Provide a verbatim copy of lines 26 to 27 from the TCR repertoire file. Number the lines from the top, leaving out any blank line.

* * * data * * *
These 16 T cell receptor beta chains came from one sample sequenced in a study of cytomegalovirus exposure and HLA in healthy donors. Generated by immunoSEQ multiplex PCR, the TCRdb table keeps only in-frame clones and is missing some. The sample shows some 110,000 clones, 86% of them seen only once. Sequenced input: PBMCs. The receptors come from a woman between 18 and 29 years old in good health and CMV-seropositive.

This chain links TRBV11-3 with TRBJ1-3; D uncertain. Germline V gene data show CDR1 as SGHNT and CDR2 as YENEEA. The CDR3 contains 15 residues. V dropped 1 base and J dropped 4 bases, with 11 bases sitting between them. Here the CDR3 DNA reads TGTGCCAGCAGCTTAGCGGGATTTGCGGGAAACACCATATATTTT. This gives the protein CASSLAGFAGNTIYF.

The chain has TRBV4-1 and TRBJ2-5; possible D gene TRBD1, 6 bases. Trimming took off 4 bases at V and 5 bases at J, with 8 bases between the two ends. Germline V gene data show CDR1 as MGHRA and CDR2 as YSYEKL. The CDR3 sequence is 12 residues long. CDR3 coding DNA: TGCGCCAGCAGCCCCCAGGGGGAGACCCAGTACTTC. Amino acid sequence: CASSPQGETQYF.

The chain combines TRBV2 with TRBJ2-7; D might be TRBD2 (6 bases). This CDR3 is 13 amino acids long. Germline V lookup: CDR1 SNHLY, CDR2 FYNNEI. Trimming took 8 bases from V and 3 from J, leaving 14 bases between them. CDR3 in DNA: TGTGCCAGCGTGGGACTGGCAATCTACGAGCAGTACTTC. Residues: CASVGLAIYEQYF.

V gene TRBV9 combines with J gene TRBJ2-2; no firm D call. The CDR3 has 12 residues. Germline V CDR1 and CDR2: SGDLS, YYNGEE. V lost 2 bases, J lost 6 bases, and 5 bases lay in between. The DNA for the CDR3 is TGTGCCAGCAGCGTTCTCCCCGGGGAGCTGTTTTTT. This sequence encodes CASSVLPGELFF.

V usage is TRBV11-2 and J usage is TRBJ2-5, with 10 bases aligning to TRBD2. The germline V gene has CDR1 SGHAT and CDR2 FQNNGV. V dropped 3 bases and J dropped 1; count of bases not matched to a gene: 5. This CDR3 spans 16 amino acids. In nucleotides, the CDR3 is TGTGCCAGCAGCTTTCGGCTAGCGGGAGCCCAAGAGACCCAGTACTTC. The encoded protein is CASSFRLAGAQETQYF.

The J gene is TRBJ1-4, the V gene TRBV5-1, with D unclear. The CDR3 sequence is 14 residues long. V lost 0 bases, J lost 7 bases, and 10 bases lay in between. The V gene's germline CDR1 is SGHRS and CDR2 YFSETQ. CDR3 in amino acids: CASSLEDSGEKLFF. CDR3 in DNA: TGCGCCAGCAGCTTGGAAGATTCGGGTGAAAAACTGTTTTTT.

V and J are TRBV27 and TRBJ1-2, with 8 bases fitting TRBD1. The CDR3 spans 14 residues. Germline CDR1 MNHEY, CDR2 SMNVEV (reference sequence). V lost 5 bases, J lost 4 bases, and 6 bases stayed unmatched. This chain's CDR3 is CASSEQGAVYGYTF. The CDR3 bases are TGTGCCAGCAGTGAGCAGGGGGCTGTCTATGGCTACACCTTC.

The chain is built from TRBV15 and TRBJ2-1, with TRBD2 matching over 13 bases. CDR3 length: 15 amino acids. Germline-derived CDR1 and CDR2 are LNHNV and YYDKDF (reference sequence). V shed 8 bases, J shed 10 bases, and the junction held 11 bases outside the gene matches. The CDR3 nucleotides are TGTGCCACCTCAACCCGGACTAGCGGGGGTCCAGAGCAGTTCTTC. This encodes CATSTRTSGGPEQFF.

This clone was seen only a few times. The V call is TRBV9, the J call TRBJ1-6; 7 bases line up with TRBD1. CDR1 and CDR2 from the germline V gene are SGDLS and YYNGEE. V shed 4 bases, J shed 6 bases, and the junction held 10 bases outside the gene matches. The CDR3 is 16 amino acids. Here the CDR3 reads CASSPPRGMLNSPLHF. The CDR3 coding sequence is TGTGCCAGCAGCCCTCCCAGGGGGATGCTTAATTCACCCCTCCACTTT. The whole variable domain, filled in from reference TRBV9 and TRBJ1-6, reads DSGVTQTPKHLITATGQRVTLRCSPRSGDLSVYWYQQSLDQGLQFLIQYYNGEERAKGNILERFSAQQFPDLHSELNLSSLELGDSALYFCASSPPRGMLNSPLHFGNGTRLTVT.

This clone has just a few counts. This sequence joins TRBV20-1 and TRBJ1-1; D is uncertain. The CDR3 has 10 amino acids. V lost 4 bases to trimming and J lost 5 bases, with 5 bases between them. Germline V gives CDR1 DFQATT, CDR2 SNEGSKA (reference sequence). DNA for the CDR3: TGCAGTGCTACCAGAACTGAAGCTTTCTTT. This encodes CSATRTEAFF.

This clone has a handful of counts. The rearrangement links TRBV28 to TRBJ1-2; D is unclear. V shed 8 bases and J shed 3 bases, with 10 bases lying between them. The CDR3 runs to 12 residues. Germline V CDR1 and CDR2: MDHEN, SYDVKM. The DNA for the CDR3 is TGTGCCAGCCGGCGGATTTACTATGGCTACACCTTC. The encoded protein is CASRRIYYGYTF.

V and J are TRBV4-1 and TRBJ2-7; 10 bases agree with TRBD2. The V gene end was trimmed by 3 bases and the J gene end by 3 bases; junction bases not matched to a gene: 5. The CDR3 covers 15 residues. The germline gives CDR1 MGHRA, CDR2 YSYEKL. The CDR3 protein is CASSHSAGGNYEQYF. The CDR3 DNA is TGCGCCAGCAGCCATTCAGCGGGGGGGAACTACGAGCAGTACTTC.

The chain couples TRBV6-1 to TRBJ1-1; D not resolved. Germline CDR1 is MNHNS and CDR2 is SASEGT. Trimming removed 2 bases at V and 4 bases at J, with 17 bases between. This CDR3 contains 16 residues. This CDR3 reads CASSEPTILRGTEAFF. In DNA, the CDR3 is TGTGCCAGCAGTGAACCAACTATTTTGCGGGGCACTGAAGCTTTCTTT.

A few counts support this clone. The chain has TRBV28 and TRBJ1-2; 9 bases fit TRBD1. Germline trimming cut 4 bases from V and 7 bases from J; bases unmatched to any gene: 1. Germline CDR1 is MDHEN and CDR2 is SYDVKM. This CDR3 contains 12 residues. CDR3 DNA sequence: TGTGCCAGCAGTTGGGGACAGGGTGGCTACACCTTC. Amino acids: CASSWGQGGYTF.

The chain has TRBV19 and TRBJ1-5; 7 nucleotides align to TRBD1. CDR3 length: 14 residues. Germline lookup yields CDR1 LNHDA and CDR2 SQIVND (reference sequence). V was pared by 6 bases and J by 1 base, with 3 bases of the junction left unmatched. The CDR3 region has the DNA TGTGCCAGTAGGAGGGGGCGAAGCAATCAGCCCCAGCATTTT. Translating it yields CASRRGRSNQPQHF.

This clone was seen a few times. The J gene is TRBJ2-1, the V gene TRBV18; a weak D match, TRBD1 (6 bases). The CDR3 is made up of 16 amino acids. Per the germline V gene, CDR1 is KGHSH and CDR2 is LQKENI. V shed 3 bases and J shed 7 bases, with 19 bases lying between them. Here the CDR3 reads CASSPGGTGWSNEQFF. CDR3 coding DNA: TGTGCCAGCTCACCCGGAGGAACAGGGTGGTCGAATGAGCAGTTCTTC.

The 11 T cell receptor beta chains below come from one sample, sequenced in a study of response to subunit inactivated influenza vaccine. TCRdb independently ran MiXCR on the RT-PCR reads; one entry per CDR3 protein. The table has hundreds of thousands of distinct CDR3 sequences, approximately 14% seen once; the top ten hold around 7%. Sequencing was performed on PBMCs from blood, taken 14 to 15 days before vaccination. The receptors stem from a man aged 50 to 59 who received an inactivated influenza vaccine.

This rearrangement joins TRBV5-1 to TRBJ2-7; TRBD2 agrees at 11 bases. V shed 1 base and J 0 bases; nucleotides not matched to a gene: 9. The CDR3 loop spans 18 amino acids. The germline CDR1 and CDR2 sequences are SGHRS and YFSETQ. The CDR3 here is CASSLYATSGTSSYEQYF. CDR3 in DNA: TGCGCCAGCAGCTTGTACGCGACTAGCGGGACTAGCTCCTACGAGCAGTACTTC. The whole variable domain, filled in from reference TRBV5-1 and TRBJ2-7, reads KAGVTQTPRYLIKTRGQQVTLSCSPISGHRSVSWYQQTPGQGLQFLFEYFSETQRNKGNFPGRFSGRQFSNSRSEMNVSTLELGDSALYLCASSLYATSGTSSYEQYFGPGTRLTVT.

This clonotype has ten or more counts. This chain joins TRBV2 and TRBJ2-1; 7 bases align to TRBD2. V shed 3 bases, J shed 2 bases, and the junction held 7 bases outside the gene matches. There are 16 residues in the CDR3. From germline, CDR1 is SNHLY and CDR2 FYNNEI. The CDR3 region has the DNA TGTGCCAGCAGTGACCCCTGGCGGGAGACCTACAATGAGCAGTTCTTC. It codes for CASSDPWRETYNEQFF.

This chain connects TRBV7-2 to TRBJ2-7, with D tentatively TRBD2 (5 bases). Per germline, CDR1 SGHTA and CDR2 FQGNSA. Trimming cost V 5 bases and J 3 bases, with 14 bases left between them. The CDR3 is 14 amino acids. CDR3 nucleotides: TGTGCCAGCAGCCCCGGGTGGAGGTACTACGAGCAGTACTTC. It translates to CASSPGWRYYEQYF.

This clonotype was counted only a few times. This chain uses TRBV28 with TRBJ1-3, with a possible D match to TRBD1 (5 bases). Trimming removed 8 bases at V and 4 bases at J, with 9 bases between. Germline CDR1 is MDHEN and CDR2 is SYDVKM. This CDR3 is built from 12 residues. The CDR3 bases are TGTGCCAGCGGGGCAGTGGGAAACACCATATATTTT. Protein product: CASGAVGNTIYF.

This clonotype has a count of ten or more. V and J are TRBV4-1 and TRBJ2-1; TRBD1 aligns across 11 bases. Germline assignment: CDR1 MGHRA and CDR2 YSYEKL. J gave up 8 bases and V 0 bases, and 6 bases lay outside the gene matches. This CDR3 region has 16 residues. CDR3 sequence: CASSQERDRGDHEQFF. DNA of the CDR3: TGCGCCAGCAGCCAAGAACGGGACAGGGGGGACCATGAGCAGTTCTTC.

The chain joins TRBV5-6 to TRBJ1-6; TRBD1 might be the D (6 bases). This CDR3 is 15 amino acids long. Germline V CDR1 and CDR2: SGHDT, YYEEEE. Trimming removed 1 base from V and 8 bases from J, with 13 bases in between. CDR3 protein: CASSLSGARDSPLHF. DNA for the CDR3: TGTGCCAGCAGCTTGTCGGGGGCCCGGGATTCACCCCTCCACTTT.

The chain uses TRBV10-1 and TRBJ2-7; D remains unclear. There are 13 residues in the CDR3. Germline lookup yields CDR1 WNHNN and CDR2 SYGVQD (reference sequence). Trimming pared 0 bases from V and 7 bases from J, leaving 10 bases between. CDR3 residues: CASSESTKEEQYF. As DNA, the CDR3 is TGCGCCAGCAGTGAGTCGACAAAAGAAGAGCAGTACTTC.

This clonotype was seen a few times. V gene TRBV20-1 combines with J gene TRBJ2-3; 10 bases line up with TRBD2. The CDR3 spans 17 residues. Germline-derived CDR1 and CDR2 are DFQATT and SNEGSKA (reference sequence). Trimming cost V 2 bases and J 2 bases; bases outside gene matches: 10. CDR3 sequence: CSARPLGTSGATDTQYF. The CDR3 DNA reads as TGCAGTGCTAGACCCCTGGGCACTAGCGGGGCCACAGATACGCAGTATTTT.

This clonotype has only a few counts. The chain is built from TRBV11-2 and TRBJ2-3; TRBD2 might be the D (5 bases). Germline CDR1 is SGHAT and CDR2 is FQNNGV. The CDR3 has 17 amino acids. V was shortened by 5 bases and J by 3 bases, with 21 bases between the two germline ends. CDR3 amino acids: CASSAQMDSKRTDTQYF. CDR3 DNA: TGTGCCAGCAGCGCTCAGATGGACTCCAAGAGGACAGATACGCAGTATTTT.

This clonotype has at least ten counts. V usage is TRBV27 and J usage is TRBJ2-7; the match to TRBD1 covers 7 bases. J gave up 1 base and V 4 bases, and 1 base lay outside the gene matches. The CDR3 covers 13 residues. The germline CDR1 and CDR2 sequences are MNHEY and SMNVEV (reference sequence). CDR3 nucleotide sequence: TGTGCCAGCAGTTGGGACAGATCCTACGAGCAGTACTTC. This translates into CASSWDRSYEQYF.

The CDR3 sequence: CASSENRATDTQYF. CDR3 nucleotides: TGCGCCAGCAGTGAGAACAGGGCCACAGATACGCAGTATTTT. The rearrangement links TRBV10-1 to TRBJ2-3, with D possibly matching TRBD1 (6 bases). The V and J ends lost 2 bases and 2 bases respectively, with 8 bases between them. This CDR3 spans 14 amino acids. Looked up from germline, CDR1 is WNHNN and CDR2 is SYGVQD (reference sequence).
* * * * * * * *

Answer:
This clonotype was seen a few times. V gene TRBV20-1 combines with J gene TRBJ2-3; 10 bases line up with TRBD2. The CDR3 spans 17 residues. Germline-derived CDR1 and CDR2 are DFQATT and SNEGSKA (reference sequence). Trimming cost V 2 bases and J 2 bases; bases outside gene matches: 10. CDR3 sequence: CSARPLGTSGATDTQYF. The CDR3 DNA reads as TGCAGTGCTAGACCCCTGGGCACTAGCGGGGCCACAGATACGCAGTATTTT.

This clonotype has only a few counts. The chain is built from TRBV11-2 and TRBJ2-3; TRBD2 might be the D (5 bases). Germline CDR1 is SGHAT and CDR2 is FQNNGV. The CDR3 has 17 amino acids. V was shortened by 5 bases and J by 3 bases, with 21 bases between the two germline ends. CDR3 amino acids: CASSAQMDSKRTDTQYF. CDR3 DNA: TGTGCCAGCAGCGCTCAGATGGACTCCAAGAGGACAGATACGCAGTATTTT.